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Hepatocellular carcinoma (HCC) is the major primary malignant tumor in the human liver, but the molecular changes leading to liver cell transformation remain largely unknown. The Wnt-beta-catenin pathway is activated in colon cancers and some melanoma cell lines, but has not yet been investigated in HCC. We have examined the status of the beta-catenin gene(More)
Although inappropriate activation of the Wnt/beta-catenin pathway has been implicated in the development of hepatocellular carcinoma (HCC), the role of this signaling in liver carcinogenesis remains unclear. To investigate this issue, we constructed a mutant mouse strain, Apc(lox/lox), in which exon 14 of the tumor-suppressor gene adenomatous polyposis coli(More)
The molecular mechanisms by which liver genes are differentially expressed along a portocentral axis, allowing for metabolic zonation, are poorly understood. We provide here compelling evidence that the Wnt/beta-catenin pathway plays a key role in liver zonation. First, we show the complementary localization of activated beta-catenin in the perivenous area(More)
Intestinal epithelium has the capacity to self-renew and generate differentiated cells through the existence of two types of epithelial stem cells: active crypt base columnar cells (CBCs) and quiescent +4 cells. The behaviors of these cells are regulated both by intrinsic programs and by extrinsic signals sent by neighboring cells, which define the niche.(More)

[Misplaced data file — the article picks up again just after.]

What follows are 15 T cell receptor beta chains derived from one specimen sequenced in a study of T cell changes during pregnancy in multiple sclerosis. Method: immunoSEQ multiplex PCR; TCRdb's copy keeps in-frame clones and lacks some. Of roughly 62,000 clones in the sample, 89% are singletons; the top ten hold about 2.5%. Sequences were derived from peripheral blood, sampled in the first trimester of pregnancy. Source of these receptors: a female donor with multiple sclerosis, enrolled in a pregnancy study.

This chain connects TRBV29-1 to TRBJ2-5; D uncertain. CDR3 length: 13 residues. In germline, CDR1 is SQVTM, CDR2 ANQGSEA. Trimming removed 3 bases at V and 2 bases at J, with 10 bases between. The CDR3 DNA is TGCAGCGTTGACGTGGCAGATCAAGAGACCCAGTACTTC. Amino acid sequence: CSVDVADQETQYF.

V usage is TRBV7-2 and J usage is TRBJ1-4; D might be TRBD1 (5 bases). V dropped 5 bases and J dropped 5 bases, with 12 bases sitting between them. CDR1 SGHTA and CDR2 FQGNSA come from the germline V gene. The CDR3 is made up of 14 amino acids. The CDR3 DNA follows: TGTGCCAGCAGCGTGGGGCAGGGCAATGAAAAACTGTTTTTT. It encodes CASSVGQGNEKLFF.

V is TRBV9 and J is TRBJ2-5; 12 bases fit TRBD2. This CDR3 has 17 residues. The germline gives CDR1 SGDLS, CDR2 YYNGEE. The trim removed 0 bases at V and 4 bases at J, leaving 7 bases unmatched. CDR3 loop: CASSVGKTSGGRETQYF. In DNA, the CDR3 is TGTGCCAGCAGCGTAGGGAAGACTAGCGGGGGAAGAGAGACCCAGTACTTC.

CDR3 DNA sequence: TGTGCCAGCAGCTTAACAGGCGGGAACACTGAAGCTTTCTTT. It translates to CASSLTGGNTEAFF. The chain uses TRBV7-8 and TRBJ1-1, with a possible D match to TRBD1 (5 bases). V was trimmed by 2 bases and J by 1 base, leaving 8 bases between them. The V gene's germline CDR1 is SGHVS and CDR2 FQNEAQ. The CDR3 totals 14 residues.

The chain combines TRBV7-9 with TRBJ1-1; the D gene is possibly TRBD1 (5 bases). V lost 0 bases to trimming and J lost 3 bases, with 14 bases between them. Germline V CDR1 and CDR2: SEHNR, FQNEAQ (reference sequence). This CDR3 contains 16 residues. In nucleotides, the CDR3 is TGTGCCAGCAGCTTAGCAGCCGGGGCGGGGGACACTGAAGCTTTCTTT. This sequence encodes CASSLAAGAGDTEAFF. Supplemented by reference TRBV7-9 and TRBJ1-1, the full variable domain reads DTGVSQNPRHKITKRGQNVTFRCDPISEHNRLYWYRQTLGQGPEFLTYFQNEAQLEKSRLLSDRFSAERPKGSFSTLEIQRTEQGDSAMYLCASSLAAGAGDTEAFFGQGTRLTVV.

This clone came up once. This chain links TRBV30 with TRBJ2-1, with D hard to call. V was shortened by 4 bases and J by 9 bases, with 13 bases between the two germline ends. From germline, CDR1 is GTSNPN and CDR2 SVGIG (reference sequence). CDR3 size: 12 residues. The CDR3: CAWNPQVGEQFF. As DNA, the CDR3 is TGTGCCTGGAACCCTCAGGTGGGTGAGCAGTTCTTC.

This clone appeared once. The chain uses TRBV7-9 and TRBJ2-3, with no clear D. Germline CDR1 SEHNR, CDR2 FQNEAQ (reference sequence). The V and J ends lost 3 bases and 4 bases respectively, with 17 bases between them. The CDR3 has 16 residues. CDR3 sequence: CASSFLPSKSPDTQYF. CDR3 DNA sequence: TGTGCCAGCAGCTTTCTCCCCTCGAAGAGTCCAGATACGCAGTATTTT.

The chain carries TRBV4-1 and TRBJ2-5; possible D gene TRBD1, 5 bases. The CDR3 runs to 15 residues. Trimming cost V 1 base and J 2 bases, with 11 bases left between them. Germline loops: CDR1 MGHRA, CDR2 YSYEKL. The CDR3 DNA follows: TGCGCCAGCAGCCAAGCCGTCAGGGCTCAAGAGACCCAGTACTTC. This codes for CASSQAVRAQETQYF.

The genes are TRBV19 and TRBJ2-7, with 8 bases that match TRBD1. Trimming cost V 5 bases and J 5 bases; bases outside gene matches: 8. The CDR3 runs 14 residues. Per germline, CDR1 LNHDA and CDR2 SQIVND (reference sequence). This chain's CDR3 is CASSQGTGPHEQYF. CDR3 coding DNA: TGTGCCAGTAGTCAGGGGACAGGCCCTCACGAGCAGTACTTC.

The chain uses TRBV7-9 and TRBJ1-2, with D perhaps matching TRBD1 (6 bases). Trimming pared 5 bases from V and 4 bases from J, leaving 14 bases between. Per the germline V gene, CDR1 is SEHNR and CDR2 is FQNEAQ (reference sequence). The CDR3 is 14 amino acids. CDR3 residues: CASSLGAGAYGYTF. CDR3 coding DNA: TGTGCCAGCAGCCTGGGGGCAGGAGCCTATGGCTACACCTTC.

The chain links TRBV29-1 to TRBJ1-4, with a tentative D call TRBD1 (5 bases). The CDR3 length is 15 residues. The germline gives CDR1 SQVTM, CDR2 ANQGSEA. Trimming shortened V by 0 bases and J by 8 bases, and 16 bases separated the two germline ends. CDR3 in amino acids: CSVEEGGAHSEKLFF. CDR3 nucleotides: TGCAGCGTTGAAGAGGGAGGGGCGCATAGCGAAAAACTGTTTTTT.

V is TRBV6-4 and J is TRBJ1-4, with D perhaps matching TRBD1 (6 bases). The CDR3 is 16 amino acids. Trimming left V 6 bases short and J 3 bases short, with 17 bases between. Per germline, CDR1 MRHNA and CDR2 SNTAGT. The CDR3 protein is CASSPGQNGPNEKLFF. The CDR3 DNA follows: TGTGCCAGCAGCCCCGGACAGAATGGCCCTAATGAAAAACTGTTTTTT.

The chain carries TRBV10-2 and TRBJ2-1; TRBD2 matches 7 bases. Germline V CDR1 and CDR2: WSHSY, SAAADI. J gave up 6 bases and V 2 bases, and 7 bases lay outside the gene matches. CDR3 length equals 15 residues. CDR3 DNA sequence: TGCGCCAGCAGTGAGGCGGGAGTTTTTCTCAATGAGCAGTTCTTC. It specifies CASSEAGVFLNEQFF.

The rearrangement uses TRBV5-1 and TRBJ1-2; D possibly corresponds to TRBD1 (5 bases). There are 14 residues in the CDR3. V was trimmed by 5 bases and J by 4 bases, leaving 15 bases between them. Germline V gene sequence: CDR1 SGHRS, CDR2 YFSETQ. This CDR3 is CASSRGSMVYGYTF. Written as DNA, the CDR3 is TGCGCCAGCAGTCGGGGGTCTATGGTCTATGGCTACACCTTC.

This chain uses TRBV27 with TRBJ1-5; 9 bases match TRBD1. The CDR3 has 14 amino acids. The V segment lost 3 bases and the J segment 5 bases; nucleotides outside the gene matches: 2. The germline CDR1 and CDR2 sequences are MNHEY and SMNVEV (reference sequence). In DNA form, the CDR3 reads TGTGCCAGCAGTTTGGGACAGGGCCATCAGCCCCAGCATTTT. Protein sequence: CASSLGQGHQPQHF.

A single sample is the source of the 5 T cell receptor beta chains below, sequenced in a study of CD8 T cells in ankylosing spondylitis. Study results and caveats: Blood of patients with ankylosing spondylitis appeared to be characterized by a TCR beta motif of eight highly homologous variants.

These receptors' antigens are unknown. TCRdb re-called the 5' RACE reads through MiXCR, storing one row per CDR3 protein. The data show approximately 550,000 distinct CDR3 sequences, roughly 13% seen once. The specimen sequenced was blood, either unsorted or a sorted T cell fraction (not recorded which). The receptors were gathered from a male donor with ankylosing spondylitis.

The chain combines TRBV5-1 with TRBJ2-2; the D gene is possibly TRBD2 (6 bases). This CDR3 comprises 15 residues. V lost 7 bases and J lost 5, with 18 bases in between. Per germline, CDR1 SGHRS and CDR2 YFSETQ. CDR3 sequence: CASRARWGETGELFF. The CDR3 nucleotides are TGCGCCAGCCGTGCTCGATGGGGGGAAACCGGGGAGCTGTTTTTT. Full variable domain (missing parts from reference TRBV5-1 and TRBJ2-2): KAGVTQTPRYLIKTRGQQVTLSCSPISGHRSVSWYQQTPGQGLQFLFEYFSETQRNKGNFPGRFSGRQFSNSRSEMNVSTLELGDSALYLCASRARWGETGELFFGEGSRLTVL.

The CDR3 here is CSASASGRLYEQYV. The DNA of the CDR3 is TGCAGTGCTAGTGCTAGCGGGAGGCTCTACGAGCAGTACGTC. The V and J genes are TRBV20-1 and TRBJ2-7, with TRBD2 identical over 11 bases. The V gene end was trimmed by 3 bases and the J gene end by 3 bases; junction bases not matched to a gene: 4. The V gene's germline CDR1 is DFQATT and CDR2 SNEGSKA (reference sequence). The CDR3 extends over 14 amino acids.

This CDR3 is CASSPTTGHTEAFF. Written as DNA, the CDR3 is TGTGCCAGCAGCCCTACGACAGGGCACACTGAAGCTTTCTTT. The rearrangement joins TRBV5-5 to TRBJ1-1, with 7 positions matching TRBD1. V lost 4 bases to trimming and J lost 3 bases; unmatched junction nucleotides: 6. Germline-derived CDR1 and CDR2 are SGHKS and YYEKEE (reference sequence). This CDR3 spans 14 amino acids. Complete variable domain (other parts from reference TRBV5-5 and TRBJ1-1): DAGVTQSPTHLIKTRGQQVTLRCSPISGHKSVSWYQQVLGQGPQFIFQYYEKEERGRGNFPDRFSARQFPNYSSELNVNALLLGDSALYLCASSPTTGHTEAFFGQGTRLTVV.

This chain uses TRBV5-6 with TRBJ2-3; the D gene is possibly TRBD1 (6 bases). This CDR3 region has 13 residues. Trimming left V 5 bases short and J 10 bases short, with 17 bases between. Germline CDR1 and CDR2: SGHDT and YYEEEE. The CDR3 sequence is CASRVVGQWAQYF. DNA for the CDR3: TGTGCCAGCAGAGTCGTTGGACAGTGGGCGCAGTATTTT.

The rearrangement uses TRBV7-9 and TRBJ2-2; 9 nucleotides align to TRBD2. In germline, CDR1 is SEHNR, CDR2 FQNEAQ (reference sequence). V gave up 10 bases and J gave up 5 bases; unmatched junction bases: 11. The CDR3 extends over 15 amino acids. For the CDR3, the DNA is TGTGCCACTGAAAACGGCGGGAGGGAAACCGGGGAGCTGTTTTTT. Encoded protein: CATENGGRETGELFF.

Perturbations to the Wnt signaling pathway have been implicated in a large proportion of human hepatocellular carcinomas (HCCs). Activating beta-catenin mutations and loss of function mutations in Axin1 are thought to be functionally equivalent. We examined the Wnt pathway in HCC by comparing the expression of beta-catenin target genes and the level of(More)
Inappropriate activation of the Wnt/beta-catenin signaling, resulting mainly from activating mutations of the beta-catenin gene, has been implicated recently in the development of hepatocellular carcinoma (HCC). We have generated transgenic mice expressing an oncogenic form of beta-catenin in their hepatocytes to analyze the effect of deregulated(More)
Loss of Apc appears to be one of the major events initiating colorectal cancer. However, the first events responsible for this initiation process are not well defined and the ways in which different epithelial cell types respond to Apc loss are unknown. We used a conditional gene-ablation approach in transgenic mice expressing tamoxifen-dependent Cre(More)
The phenomenon of "liver zonation" is a remarkable process by which the liver fulfills its metabolic functions, involving highly dynamic transcriptional mechanisms. Its understanding is therefore a challenging issue. Zonation is reflected in heterogeneity of hepatocytes along the porto-central axis of the liver: periportal hepatocytes, located in the(More)
Mutations in the adenomatous polyposis coli gene or activating mutations in the beta-catenin gene itself are thought to be responsible for the excessive beta-catenin signaling involved in intestinal carcinogenesis. We generated transgenic mice that expressed large amounts of a NH2-terminally truncated mutant beta-catenin (deltaN131beta-catenin) in the(More)
BACKGROUND & AIMS Cancer progression/metastases and embryonic development share many properties including cellular plasticity, dynamic cell motility, and integral interaction with the microenvironment. We hypothesized that the heterogeneous nature of hepatocellular carcinoma (HCC), in part, may be owing to the presence of hepatic cancer cells with(More)